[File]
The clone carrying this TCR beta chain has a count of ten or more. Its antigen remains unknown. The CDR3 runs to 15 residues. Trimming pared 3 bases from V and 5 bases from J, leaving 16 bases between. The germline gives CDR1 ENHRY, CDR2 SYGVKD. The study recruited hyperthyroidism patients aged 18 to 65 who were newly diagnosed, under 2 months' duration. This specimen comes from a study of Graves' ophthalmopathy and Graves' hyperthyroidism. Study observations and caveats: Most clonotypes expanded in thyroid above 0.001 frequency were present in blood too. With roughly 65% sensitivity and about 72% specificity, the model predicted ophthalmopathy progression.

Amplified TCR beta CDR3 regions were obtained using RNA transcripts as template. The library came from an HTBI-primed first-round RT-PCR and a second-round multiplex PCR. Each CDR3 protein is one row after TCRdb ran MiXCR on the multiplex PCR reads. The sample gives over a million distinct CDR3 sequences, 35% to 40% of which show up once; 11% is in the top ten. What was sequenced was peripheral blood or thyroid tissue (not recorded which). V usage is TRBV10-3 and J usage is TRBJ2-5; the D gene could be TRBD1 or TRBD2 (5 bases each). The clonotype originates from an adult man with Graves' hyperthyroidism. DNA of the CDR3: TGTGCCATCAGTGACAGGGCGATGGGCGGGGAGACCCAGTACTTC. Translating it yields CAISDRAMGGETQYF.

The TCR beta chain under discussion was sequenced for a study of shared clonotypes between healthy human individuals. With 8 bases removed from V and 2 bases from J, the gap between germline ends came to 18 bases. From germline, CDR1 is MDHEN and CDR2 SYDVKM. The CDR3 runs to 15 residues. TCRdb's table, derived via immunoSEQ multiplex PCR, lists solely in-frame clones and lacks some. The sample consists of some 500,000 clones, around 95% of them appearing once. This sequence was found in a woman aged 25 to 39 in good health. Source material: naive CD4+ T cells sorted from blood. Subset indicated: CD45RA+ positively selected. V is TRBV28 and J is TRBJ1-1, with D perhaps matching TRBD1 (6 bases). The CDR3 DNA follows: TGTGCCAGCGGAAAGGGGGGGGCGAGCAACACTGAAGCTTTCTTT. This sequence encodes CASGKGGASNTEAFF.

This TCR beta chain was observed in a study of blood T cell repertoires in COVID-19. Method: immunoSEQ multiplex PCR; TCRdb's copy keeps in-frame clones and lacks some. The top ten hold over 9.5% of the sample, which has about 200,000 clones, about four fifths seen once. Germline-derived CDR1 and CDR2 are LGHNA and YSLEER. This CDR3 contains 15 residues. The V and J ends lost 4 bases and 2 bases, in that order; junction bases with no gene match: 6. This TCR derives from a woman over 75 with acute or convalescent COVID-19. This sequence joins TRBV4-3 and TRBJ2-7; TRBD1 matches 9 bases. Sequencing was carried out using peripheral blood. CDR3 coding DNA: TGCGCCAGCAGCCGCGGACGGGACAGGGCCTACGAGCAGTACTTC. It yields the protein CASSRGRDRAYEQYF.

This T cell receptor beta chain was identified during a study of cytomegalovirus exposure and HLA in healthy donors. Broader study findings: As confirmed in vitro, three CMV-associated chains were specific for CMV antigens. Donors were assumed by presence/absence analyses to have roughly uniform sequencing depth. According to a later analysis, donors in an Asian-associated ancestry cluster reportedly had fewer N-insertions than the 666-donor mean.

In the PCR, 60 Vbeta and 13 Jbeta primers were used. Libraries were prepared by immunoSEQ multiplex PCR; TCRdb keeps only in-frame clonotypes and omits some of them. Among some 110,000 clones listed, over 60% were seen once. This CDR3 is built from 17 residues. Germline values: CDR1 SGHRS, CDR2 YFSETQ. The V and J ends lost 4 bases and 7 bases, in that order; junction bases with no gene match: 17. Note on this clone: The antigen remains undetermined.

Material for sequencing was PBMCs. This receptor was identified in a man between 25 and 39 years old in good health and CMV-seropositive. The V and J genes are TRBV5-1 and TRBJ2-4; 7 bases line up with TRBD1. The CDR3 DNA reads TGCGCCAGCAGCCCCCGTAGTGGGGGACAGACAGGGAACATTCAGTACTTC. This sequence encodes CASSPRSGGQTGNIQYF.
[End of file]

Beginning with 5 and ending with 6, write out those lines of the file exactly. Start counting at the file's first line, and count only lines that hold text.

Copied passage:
This T cell receptor beta chain was identified during a study of cytomegalovirus exposure and HLA in healthy donors. Broader study findings: As confirmed in vitro, three CMV-associated chains were specific for CMV antigens. Donors were assumed by presence/absence analyses to have roughly uniform sequencing depth. According to a later analysis, donors in an Asian-associated ancestry cluster reportedly had fewer N-insertions than the 666-donor mean.

In the PCR, 60 Vbeta and 13 Jbeta primers were used. Libraries were prepared by immunoSEQ multiplex PCR; TCRdb keeps only in-frame clonotypes and omits some of them. Among some 110,000 clones listed, over 60% were seen once. This CDR3 is built from 17 residues. Germline values: CDR1 SGHRS, CDR2 YFSETQ. The V and J ends lost 4 bases and 7 bases, in that order; junction bases with no gene match: 17. Note on this clone: The antigen remains undetermined.